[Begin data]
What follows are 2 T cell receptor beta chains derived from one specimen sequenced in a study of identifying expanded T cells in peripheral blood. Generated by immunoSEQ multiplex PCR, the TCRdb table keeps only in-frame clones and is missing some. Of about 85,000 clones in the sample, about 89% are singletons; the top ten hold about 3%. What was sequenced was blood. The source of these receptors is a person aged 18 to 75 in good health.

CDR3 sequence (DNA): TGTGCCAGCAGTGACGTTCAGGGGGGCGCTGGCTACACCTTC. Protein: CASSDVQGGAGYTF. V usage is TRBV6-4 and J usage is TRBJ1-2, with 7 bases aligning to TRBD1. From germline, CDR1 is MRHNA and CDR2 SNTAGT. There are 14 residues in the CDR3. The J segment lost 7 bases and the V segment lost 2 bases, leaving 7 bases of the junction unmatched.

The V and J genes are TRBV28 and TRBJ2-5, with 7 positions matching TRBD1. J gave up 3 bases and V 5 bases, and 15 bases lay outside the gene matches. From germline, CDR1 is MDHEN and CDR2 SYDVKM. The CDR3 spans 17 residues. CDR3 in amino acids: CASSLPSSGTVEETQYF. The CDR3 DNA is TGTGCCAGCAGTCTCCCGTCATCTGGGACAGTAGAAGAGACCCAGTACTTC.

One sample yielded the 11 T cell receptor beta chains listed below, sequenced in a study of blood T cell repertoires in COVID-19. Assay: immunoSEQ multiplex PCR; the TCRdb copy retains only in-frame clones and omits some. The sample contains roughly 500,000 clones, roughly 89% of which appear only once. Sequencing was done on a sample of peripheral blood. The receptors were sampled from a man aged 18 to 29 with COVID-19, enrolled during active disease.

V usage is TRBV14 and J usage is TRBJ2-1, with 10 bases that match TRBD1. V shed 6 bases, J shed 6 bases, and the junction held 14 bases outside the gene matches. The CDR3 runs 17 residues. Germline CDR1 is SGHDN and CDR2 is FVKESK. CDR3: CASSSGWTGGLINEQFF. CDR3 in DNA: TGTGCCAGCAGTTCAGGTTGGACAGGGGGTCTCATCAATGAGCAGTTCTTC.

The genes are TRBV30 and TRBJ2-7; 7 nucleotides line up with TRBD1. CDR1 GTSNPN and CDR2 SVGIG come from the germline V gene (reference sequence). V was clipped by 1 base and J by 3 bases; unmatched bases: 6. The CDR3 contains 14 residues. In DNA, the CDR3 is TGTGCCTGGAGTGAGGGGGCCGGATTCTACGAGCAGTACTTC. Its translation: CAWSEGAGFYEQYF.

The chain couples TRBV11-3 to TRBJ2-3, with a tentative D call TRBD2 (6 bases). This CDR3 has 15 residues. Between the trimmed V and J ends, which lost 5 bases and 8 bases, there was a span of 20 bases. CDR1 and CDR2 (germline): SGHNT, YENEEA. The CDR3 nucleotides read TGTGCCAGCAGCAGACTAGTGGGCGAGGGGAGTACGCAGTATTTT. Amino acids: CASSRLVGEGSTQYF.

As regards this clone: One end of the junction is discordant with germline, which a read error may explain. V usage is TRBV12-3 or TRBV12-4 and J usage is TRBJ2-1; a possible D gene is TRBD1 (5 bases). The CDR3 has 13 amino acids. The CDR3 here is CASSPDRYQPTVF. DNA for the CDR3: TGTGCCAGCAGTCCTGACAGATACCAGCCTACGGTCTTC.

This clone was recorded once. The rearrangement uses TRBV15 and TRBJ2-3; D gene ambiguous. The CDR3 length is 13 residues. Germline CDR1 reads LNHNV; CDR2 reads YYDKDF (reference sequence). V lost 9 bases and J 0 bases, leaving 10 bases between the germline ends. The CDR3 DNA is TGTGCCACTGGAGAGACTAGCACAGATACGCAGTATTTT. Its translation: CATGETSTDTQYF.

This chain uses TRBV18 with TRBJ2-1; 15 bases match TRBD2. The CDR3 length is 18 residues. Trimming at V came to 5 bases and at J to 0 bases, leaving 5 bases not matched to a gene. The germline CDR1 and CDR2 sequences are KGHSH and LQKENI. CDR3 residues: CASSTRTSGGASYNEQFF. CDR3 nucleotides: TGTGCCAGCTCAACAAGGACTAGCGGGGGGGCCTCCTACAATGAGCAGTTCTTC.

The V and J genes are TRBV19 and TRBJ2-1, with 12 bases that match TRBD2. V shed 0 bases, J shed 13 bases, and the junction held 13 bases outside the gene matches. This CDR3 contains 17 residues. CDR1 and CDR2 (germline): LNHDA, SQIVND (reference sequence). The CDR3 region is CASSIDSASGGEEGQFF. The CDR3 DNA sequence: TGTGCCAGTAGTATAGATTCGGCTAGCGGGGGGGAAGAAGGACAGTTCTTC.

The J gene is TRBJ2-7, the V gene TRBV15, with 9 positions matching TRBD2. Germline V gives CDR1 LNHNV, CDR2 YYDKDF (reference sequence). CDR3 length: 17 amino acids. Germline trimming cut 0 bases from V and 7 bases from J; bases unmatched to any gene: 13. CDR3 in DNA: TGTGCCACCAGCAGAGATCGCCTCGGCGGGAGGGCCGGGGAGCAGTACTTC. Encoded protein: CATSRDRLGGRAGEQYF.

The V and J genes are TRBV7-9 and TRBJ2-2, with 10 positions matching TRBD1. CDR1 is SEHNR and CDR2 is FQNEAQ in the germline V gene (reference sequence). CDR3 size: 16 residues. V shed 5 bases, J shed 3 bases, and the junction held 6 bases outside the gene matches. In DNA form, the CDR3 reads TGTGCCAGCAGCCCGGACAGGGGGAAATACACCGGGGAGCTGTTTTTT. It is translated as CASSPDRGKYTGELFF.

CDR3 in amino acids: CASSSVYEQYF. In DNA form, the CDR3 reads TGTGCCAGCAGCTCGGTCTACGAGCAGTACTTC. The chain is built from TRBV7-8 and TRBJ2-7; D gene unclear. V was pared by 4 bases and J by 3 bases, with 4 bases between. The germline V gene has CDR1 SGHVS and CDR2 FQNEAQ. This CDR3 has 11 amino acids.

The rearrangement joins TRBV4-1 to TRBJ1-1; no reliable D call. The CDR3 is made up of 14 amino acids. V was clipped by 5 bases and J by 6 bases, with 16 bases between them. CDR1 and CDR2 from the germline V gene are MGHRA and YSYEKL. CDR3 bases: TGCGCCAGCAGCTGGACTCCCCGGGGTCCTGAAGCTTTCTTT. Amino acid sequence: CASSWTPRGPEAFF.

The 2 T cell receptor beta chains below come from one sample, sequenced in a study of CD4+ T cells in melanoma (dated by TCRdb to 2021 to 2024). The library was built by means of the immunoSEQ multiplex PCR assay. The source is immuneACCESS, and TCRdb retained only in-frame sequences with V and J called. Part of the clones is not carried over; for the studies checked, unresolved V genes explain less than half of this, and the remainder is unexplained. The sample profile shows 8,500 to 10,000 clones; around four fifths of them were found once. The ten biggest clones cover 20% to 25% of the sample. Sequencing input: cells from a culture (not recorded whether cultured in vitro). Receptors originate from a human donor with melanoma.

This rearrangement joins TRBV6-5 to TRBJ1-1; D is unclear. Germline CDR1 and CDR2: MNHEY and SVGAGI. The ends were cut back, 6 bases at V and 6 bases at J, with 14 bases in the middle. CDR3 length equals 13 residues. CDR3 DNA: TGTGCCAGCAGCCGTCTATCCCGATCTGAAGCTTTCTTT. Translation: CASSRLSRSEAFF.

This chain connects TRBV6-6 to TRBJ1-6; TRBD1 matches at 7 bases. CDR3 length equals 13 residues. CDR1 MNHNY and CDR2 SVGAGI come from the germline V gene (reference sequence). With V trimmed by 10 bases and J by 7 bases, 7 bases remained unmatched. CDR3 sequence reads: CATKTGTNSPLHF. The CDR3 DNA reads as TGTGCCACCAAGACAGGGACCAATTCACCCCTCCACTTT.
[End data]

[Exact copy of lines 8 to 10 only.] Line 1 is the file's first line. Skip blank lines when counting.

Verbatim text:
As regards this clone: One end of the junction is discordant with germline, which a read error may explain. V usage is TRBV12-3 or TRBV12-4 and J usage is TRBJ2-1; a possible D gene is TRBD1 (5 bases). The CDR3 has 13 amino acids. The CDR3 here is CASSPDRYQPTVF. DNA for the CDR3: TGTGCCAGCAGTCCTGACAGATACCAGCCTACGGTCTTC.

This clone was recorded once. The rearrangement uses TRBV15 and TRBJ2-3; D gene ambiguous. The CDR3 length is 13 residues. Germline CDR1 reads LNHNV; CDR2 reads YYDKDF (reference sequence). V lost 9 bases and J 0 bases, leaving 10 bases between the germline ends. The CDR3 DNA is TGTGCCACTGGAGAGACTAGCACAGATACGCAGTATTTT. Its translation: CATGETSTDTQYF.

This chain uses TRBV18 with TRBJ2-1; 15 bases match TRBD2. The CDR3 length is 18 residues. Trimming at V came to 5 bases and at J to 0 bases, leaving 5 bases not matched to a gene. The germline CDR1 and CDR2 sequences are KGHSH and LQKENI. CDR3 residues: CASSTRTSGGASYNEQFF. CDR3 nucleotides: TGTGCCAGCTCAACAAGGACTAGCGGGGGGGCCTCCTACAATGAGCAGTTCTTC.